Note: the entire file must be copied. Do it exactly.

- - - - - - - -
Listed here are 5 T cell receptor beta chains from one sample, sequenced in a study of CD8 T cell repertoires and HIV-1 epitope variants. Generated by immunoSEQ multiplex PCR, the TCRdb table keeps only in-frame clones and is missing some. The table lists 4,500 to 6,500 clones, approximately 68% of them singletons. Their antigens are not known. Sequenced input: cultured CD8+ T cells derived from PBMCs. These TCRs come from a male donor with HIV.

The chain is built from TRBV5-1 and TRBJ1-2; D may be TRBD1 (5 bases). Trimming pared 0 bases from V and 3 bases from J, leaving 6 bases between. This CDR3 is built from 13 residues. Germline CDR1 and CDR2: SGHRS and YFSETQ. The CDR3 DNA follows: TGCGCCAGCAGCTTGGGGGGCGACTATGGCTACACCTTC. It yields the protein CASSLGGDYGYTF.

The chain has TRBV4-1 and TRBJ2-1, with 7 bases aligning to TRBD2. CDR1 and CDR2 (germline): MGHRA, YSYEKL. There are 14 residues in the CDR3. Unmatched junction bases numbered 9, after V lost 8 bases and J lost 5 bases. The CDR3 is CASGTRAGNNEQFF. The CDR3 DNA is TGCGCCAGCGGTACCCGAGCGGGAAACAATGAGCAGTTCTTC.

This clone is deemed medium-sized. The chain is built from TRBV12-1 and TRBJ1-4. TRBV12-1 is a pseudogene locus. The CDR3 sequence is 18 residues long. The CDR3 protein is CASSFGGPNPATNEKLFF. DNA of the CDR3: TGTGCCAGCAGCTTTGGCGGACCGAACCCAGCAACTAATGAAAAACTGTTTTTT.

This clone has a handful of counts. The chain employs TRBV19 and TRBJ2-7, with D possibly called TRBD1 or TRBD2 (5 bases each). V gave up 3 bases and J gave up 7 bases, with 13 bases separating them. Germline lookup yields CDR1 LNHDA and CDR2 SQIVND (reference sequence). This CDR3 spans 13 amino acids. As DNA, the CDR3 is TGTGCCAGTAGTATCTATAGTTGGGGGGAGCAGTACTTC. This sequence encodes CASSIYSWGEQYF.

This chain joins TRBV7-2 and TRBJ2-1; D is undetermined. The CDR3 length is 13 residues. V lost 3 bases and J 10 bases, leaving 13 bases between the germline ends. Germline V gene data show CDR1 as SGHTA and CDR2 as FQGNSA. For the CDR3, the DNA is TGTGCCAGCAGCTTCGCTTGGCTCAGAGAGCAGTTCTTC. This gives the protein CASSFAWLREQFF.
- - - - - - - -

Listed here are 5 T cell receptor beta chains from one sample, sequenced in a study of CD8 T cell repertoires and HIV-1 epitope variants. Generated by immunoSEQ multiplex PCR, the TCRdb table keeps only in-frame clones and is missing some. The table lists 4,500 to 6,500 clones, approximately 68% of them singletons. Their antigens are not known. Sequenced input: cultured CD8+ T cells derived from PBMCs. These TCRs come from a male donor with HIV.

The chain is built from TRBV5-1 and TRBJ1-2; D may be TRBD1 (5 bases). Trimming pared 0 bases from V and 3 bases from J, leaving 6 bases between. This CDR3 is built from 13 residues. Germline CDR1 and CDR2: SGHRS and YFSETQ. The CDR3 DNA follows: TGCGCCAGCAGCTTGGGGGGCGACTATGGCTACACCTTC. It yields the protein CASSLGGDYGYTF.

The chain has TRBV4-1 and TRBJ2-1, with 7 bases aligning to TRBD2. CDR1 and CDR2 (germline): MGHRA, YSYEKL. There are 14 residues in the CDR3. Unmatched junction bases numbered 9, after V lost 8 bases and J lost 5 bases. The CDR3 is CASGTRAGNNEQFF. The CDR3 DNA is TGCGCCAGCGGTACCCGAGCGGGAAACAATGAGCAGTTCTTC.

This clone is deemed medium-sized. The chain is built from TRBV12-1 and TRBJ1-4. TRBV12-1 is a pseudogene locus. The CDR3 sequence is 18 residues long. The CDR3 protein is CASSFGGPNPATNEKLFF. DNA of the CDR3: TGTGCCAGCAGCTTTGGCGGACCGAACCCAGCAACTAATGAAAAACTGTTTTTT.

This clone has a handful of counts. The chain employs TRBV19 and TRBJ2-7, with D possibly called TRBD1 or TRBD2 (5 bases each). V gave up 3 bases and J gave up 7 bases, with 13 bases separating them. Germline lookup yields CDR1 LNHDA and CDR2 SQIVND (reference sequence). This CDR3 spans 13 amino acids. As DNA, the CDR3 is TGTGCCAGTAGTATCTATAGTTGGGGGGAGCAGTACTTC. This sequence encodes CASSIYSWGEQYF.

This chain joins TRBV7-2 and TRBJ2-1; D is undetermined. The CDR3 length is 13 residues. V lost 3 bases and J 10 bases, leaving 13 bases between the germline ends. Germline V gene data show CDR1 as SGHTA and CDR2 as FQGNSA. For the CDR3, the DNA is TGTGCCAGCAGCTTCGCTTGGCTCAGAGAGCAGTTCTTC. This gives the protein CASSFAWLREQFF.